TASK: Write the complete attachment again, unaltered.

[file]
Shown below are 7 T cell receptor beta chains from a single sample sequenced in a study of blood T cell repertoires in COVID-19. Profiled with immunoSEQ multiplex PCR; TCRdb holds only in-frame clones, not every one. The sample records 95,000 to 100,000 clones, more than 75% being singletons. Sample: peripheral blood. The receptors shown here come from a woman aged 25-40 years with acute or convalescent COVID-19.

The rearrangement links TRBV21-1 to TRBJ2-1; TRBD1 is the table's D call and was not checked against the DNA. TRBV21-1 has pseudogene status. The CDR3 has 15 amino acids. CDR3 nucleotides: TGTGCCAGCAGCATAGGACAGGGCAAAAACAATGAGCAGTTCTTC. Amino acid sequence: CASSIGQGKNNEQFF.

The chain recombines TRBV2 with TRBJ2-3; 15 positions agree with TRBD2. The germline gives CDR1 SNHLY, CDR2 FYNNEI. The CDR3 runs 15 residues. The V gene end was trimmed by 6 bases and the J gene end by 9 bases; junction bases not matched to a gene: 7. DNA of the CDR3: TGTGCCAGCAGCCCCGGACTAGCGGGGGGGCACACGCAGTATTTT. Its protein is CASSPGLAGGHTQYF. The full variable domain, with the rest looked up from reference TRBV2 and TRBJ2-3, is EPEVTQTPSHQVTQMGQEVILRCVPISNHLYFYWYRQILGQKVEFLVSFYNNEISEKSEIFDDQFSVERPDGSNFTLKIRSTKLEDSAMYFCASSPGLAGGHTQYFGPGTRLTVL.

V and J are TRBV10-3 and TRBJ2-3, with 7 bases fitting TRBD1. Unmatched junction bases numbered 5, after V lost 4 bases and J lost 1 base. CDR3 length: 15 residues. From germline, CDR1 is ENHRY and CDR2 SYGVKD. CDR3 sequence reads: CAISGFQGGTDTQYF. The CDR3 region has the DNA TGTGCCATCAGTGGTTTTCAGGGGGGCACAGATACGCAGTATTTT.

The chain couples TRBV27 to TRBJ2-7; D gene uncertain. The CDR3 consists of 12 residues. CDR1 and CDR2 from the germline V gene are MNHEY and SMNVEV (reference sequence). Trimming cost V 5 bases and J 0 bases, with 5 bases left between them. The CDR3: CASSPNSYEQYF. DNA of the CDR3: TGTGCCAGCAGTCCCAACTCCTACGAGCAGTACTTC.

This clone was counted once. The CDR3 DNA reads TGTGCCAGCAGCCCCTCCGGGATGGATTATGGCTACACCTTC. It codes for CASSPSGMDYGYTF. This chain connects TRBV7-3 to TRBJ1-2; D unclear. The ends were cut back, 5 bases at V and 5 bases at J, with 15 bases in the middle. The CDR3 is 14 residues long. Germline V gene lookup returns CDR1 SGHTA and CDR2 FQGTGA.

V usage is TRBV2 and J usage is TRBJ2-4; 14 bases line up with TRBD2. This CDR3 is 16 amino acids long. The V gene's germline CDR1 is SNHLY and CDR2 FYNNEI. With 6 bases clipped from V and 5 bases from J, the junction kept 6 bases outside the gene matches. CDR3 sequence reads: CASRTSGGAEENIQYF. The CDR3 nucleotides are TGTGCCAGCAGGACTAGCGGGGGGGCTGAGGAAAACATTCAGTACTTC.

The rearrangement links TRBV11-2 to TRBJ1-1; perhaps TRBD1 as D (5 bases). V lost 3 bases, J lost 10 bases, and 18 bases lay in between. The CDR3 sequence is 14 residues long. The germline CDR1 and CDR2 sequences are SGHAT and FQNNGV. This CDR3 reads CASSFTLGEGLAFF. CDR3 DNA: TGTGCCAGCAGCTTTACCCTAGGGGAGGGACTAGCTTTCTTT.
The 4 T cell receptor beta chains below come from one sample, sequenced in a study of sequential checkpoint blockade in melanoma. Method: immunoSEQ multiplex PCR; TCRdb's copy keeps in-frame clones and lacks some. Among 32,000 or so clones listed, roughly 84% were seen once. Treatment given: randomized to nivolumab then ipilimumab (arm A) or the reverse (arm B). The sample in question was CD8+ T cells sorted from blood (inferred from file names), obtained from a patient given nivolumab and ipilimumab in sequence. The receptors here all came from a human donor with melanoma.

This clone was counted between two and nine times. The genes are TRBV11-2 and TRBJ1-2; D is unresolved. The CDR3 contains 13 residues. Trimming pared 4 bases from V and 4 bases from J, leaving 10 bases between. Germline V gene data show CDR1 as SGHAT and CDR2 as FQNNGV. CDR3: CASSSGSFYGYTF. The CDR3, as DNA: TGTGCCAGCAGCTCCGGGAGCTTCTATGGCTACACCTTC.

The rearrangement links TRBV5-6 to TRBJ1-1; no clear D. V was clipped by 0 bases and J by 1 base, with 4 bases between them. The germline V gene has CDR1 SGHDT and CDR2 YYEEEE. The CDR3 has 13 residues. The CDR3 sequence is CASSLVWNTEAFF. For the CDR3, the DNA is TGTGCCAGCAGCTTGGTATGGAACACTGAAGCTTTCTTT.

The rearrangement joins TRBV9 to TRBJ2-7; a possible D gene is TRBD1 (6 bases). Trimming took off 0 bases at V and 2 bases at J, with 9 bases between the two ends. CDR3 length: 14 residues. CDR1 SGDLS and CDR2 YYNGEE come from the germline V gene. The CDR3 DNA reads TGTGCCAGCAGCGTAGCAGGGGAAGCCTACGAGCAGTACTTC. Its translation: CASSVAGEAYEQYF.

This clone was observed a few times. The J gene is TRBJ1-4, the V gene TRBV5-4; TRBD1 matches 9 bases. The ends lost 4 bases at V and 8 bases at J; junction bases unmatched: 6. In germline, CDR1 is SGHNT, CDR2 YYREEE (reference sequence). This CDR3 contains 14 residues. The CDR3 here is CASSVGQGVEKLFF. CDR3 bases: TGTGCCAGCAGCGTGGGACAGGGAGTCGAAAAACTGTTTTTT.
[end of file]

Shown below are 7 T cell receptor beta chains from a single sample sequenced in a study of blood T cell repertoires in COVID-19. Profiled with immunoSEQ multiplex PCR; TCRdb holds only in-frame clones, not every one. The sample records 95,000 to 100,000 clones, more than 75% being singletons. Sample: peripheral blood. The receptors shown here come from a woman aged 25-40 years with acute or convalescent COVID-19.

The rearrangement links TRBV21-1 to TRBJ2-1; TRBD1 is the table's D call and was not checked against the DNA. TRBV21-1 has pseudogene status. The CDR3 has 15 amino acids. CDR3 nucleotides: TGTGCCAGCAGCATAGGACAGGGCAAAAACAATGAGCAGTTCTTC. Amino acid sequence: CASSIGQGKNNEQFF.

The chain recombines TRBV2 with TRBJ2-3; 15 positions agree with TRBD2. The germline gives CDR1 SNHLY, CDR2 FYNNEI. The CDR3 runs 15 residues. The V gene end was trimmed by 6 bases and the J gene end by 9 bases; junction bases not matched to a gene: 7. DNA of the CDR3: TGTGCCAGCAGCCCCGGACTAGCGGGGGGGCACACGCAGTATTTT. Its protein is CASSPGLAGGHTQYF. The full variable domain, with the rest looked up from reference TRBV2 and TRBJ2-3, is EPEVTQTPSHQVTQMGQEVILRCVPISNHLYFYWYRQILGQKVEFLVSFYNNEISEKSEIFDDQFSVERPDGSNFTLKIRSTKLEDSAMYFCASSPGLAGGHTQYFGPGTRLTVL.

V and J are TRBV10-3 and TRBJ2-3, with 7 bases fitting TRBD1. Unmatched junction bases numbered 5, after V lost 4 bases and J lost 1 base. CDR3 length: 15 residues. From germline, CDR1 is ENHRY and CDR2 SYGVKD. CDR3 sequence reads: CAISGFQGGTDTQYF. The CDR3 region has the DNA TGTGCCATCAGTGGTTTTCAGGGGGGCACAGATACGCAGTATTTT.

The chain couples TRBV27 to TRBJ2-7; D gene uncertain. The CDR3 consists of 12 residues. CDR1 and CDR2 from the germline V gene are MNHEY and SMNVEV (reference sequence). Trimming cost V 5 bases and J 0 bases, with 5 bases left between them. The CDR3: CASSPNSYEQYF. DNA of the CDR3: TGTGCCAGCAGTCCCAACTCCTACGAGCAGTACTTC.

This clone was counted once. The CDR3 DNA reads TGTGCCAGCAGCCCCTCCGGGATGGATTATGGCTACACCTTC. It codes for CASSPSGMDYGYTF. This chain connects TRBV7-3 to TRBJ1-2; D unclear. The ends were cut back, 5 bases at V and 5 bases at J, with 15 bases in the middle. The CDR3 is 14 residues long. Germline V gene lookup returns CDR1 SGHTA and CDR2 FQGTGA.

V usage is TRBV2 and J usage is TRBJ2-4; 14 bases line up with TRBD2. This CDR3 is 16 amino acids long. The V gene's germline CDR1 is SNHLY and CDR2 FYNNEI. With 6 bases clipped from V and 5 bases from J, the junction kept 6 bases outside the gene matches. CDR3 sequence reads: CASRTSGGAEENIQYF. The CDR3 nucleotides are TGTGCCAGCAGGACTAGCGGGGGGGCTGAGGAAAACATTCAGTACTTC.

The rearrangement links TRBV11-2 to TRBJ1-1; perhaps TRBD1 as D (5 bases). V lost 3 bases, J lost 10 bases, and 18 bases lay in between. The CDR3 sequence is 14 residues long. The germline CDR1 and CDR2 sequences are SGHAT and FQNNGV. This CDR3 reads CASSFTLGEGLAFF. CDR3 DNA: TGTGCCAGCAGCTTTACCCTAGGGGAGGGACTAGCTTTCTTT.
The 4 T cell receptor beta chains below come from one sample, sequenced in a study of sequential checkpoint blockade in melanoma. Method: immunoSEQ multiplex PCR; TCRdb's copy keeps in-frame clones and lacks some. Among 32,000 or so clones listed, roughly 84% were seen once. Treatment given: randomized to nivolumab then ipilimumab (arm A) or the reverse (arm B). The sample in question was CD8+ T cells sorted from blood (inferred from file names), obtained from a patient given nivolumab and ipilimumab in sequence. The receptors here all came from a human donor with melanoma.

This clone was counted between two and nine times. The genes are TRBV11-2 and TRBJ1-2; D is unresolved. The CDR3 contains 13 residues. Trimming pared 4 bases from V and 4 bases from J, leaving 10 bases between. Germline V gene data show CDR1 as SGHAT and CDR2 as FQNNGV. CDR3: CASSSGSFYGYTF. The CDR3, as DNA: TGTGCCAGCAGCTCCGGGAGCTTCTATGGCTACACCTTC.

The rearrangement links TRBV5-6 to TRBJ1-1; no clear D. V was clipped by 0 bases and J by 1 base, with 4 bases between them. The germline V gene has CDR1 SGHDT and CDR2 YYEEEE. The CDR3 has 13 residues. The CDR3 sequence is CASSLVWNTEAFF. For the CDR3, the DNA is TGTGCCAGCAGCTTGGTATGGAACACTGAAGCTTTCTTT.

The rearrangement joins TRBV9 to TRBJ2-7; a possible D gene is TRBD1 (6 bases). Trimming took off 0 bases at V and 2 bases at J, with 9 bases between the two ends. CDR3 length: 14 residues. CDR1 SGDLS and CDR2 YYNGEE come from the germline V gene. The CDR3 DNA reads TGTGCCAGCAGCGTAGCAGGGGAAGCCTACGAGCAGTACTTC. Its translation: CASSVAGEAYEQYF.

This clone was observed a few times. The J gene is TRBJ1-4, the V gene TRBV5-4; TRBD1 matches 9 bases. The ends lost 4 bases at V and 8 bases at J; junction bases unmatched: 6. In germline, CDR1 is SGHNT, CDR2 YYREEE (reference sequence). This CDR3 contains 14 residues. The CDR3 here is CASSVGQGVEKLFF. CDR3 bases: TGTGCCAGCAGCGTGGGACAGGGAGTCGAAAAACTGTTTTTT.